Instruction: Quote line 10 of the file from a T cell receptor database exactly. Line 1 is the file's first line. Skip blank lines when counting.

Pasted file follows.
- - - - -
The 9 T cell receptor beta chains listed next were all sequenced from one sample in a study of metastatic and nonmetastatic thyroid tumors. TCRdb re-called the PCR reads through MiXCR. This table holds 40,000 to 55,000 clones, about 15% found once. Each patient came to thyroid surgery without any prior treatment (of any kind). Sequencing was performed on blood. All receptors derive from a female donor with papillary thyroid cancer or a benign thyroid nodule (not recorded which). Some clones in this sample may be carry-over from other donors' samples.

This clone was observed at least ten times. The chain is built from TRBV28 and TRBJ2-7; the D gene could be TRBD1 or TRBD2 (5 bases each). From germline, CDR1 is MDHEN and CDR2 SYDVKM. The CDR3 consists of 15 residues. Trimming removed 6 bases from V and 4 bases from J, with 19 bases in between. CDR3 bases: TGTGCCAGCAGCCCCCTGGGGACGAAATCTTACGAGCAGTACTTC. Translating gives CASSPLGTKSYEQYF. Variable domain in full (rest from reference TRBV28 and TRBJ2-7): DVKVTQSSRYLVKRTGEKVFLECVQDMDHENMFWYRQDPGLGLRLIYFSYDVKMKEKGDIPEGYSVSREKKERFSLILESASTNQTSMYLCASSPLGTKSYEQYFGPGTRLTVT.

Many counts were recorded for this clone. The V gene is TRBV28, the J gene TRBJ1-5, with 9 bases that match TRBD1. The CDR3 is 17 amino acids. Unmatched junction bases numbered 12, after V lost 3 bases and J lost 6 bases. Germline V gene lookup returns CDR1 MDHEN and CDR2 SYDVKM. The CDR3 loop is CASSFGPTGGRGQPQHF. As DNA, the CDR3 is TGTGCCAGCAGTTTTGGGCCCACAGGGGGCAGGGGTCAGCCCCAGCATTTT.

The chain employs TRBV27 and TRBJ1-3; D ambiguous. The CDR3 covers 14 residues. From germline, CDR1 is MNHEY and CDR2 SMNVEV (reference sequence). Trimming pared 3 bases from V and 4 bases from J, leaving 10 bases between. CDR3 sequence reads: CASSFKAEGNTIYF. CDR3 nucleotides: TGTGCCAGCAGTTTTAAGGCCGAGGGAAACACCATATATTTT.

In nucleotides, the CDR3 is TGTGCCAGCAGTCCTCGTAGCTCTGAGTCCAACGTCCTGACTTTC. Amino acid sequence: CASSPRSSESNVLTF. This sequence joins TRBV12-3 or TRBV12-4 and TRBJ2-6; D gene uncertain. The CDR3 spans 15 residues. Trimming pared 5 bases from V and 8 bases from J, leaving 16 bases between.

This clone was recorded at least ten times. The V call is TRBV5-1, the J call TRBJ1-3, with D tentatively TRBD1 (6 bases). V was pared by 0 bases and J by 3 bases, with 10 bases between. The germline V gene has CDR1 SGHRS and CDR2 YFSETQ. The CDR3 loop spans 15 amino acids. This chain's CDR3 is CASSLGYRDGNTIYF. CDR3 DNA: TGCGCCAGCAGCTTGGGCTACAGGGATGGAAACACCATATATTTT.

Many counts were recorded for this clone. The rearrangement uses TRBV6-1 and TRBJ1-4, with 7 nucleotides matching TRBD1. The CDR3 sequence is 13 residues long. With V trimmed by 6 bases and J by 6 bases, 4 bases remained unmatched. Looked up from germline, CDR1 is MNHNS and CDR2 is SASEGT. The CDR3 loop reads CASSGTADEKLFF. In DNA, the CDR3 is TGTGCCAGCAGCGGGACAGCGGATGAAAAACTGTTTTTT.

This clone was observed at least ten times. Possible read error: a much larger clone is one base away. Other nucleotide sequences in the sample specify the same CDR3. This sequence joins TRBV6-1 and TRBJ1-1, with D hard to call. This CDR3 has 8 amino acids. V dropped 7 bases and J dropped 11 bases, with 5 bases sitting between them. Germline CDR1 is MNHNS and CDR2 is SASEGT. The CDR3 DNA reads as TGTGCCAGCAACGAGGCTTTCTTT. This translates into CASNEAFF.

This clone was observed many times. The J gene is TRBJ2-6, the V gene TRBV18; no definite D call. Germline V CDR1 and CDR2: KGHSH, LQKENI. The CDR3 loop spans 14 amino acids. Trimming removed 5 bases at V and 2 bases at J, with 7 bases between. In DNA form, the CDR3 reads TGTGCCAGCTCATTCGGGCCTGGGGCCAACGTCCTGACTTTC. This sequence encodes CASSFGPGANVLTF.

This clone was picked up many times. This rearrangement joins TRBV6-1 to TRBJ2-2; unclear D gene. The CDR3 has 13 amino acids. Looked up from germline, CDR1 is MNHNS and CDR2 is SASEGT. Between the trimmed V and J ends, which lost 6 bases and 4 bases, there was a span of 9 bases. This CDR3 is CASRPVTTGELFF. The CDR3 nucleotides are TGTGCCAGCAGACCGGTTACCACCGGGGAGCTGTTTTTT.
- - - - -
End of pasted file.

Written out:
This clone was picked up many times. This rearrangement joins TRBV6-1 to TRBJ2-2; unclear D gene. The CDR3 has 13 amino acids. Looked up from germline, CDR1 is MNHNS and CDR2 is SASEGT. Between the trimmed V and J ends, which lost 6 bases and 4 bases, there was a span of 9 bases. This CDR3 is CASRPVTTGELFF. The CDR3 nucleotides are TGTGCCAGCAGACCGGTTACCACCGGGGAGCTGTTTTTT.